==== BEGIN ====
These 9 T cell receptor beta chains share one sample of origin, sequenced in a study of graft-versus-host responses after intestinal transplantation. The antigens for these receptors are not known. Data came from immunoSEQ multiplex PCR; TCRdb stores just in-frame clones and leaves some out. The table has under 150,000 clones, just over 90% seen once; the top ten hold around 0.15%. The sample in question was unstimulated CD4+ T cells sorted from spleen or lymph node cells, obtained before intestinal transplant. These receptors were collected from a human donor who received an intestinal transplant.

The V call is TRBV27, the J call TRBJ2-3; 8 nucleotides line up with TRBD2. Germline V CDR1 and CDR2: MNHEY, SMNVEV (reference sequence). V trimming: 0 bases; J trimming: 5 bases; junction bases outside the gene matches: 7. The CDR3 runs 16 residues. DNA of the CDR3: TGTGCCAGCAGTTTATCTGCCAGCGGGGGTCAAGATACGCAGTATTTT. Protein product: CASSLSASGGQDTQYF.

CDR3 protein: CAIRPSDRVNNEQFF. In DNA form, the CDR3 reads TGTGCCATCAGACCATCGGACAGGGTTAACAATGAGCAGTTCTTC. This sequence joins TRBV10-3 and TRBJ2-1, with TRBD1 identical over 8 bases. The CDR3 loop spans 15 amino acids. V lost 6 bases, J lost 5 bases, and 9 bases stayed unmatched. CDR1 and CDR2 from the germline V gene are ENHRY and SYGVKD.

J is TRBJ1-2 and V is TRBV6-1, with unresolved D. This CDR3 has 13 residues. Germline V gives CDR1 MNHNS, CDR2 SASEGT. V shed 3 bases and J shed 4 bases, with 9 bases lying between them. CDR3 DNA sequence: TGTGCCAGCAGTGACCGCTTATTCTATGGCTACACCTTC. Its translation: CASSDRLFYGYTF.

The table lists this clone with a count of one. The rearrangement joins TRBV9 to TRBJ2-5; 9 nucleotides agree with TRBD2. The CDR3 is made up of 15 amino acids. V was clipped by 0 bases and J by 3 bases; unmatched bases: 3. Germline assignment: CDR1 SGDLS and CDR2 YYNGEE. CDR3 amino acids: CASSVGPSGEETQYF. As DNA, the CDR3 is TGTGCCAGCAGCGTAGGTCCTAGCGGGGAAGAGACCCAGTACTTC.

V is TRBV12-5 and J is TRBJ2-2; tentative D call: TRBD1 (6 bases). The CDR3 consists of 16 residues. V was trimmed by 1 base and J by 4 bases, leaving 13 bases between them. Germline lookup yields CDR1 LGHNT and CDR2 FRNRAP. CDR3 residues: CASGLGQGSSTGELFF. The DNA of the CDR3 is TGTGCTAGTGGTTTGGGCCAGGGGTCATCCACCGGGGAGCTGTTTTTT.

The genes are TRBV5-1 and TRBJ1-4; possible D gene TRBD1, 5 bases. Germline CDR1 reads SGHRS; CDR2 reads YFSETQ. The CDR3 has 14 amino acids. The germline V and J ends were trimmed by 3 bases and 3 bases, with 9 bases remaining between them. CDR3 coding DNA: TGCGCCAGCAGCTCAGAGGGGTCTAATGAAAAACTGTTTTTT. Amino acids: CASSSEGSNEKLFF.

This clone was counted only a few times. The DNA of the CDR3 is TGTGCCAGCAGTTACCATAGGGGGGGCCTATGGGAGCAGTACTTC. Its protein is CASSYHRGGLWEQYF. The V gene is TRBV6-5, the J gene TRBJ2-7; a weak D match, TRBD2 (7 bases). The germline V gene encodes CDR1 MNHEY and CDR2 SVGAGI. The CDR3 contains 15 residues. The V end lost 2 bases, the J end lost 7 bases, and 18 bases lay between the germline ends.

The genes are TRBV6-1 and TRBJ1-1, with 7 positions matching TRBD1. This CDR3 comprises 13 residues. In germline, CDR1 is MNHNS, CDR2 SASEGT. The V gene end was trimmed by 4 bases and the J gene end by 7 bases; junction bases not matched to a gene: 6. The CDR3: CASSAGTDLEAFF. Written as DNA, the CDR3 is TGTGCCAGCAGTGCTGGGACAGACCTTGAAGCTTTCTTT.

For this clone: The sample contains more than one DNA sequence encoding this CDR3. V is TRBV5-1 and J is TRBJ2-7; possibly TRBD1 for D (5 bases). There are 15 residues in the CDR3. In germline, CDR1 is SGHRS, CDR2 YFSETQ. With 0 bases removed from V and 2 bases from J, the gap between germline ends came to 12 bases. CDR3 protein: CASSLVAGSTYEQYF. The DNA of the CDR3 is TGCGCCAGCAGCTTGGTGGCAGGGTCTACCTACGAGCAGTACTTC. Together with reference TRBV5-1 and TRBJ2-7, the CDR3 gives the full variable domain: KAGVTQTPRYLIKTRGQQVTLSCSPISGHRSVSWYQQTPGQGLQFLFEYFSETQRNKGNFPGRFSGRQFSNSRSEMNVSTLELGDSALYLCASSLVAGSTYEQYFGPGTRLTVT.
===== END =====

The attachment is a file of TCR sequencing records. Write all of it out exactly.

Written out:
These 9 T cell receptor beta chains share one sample of origin, sequenced in a study of graft-versus-host responses after intestinal transplantation. The antigens for these receptors are not known. Data came from immunoSEQ multiplex PCR; TCRdb stores just in-frame clones and leaves some out. The table has under 150,000 clones, just over 90% seen once; the top ten hold around 0.15%. The sample in question was unstimulated CD4+ T cells sorted from spleen or lymph node cells, obtained before intestinal transplant. These receptors were collected from a human donor who received an intestinal transplant.

The V call is TRBV27, the J call TRBJ2-3; 8 nucleotides line up with TRBD2. Germline V CDR1 and CDR2: MNHEY, SMNVEV (reference sequence). V trimming: 0 bases; J trimming: 5 bases; junction bases outside the gene matches: 7. The CDR3 runs 16 residues. DNA of the CDR3: TGTGCCAGCAGTTTATCTGCCAGCGGGGGTCAAGATACGCAGTATTTT. Protein product: CASSLSASGGQDTQYF.

CDR3 protein: CAIRPSDRVNNEQFF. In DNA form, the CDR3 reads TGTGCCATCAGACCATCGGACAGGGTTAACAATGAGCAGTTCTTC. This sequence joins TRBV10-3 and TRBJ2-1, with TRBD1 identical over 8 bases. The CDR3 loop spans 15 amino acids. V lost 6 bases, J lost 5 bases, and 9 bases stayed unmatched. CDR1 and CDR2 from the germline V gene are ENHRY and SYGVKD.

J is TRBJ1-2 and V is TRBV6-1, with unresolved D. This CDR3 has 13 residues. Germline V gives CDR1 MNHNS, CDR2 SASEGT. V shed 3 bases and J shed 4 bases, with 9 bases lying between them. CDR3 DNA sequence: TGTGCCAGCAGTGACCGCTTATTCTATGGCTACACCTTC. Its translation: CASSDRLFYGYTF.

The table lists this clone with a count of one. The rearrangement joins TRBV9 to TRBJ2-5; 9 nucleotides agree with TRBD2. The CDR3 is made up of 15 amino acids. V was clipped by 0 bases and J by 3 bases; unmatched bases: 3. Germline assignment: CDR1 SGDLS and CDR2 YYNGEE. CDR3 amino acids: CASSVGPSGEETQYF. As DNA, the CDR3 is TGTGCCAGCAGCGTAGGTCCTAGCGGGGAAGAGACCCAGTACTTC.

V is TRBV12-5 and J is TRBJ2-2; tentative D call: TRBD1 (6 bases). The CDR3 consists of 16 residues. V was trimmed by 1 base and J by 4 bases, leaving 13 bases between them. Germline lookup yields CDR1 LGHNT and CDR2 FRNRAP. CDR3 residues: CASGLGQGSSTGELFF. The DNA of the CDR3 is TGTGCTAGTGGTTTGGGCCAGGGGTCATCCACCGGGGAGCTGTTTTTT.

The genes are TRBV5-1 and TRBJ1-4; possible D gene TRBD1, 5 bases. Germline CDR1 reads SGHRS; CDR2 reads YFSETQ. The CDR3 has 14 amino acids. The germline V and J ends were trimmed by 3 bases and 3 bases, with 9 bases remaining between them. CDR3 coding DNA: TGCGCCAGCAGCTCAGAGGGGTCTAATGAAAAACTGTTTTTT. Amino acids: CASSSEGSNEKLFF.

This clone was counted only a few times. The DNA of the CDR3 is TGTGCCAGCAGTTACCATAGGGGGGGCCTATGGGAGCAGTACTTC. Its protein is CASSYHRGGLWEQYF. The V gene is TRBV6-5, the J gene TRBJ2-7; a weak D match, TRBD2 (7 bases). The germline V gene encodes CDR1 MNHEY and CDR2 SVGAGI. The CDR3 contains 15 residues. The V end lost 2 bases, the J end lost 7 bases, and 18 bases lay between the germline ends.

The genes are TRBV6-1 and TRBJ1-1, with 7 positions matching TRBD1. This CDR3 comprises 13 residues. In germline, CDR1 is MNHNS, CDR2 SASEGT. The V gene end was trimmed by 4 bases and the J gene end by 7 bases; junction bases not matched to a gene: 6. The CDR3: CASSAGTDLEAFF. Written as DNA, the CDR3 is TGTGCCAGCAGTGCTGGGACAGACCTTGAAGCTTTCTTT.

For this clone: The sample contains more than one DNA sequence encoding this CDR3. V is TRBV5-1 and J is TRBJ2-7; possibly TRBD1 for D (5 bases). There are 15 residues in the CDR3. In germline, CDR1 is SGHRS, CDR2 YFSETQ. With 0 bases removed from V and 2 bases from J, the gap between germline ends came to 12 bases. CDR3 protein: CASSLVAGSTYEQYF. The DNA of the CDR3 is TGCGCCAGCAGCTTGGTGGCAGGGTCTACCTACGAGCAGTACTTC. Together with reference TRBV5-1 and TRBJ2-7, the CDR3 gives the full variable domain: KAGVTQTPRYLIKTRGQQVTLSCSPISGHRSVSWYQQTPGQGLQFLFEYFSETQRNKGNFPGRFSGRQFSNSRSEMNVSTLELGDSALYLCASSLVAGSTYEQYFGPGTRLTVT.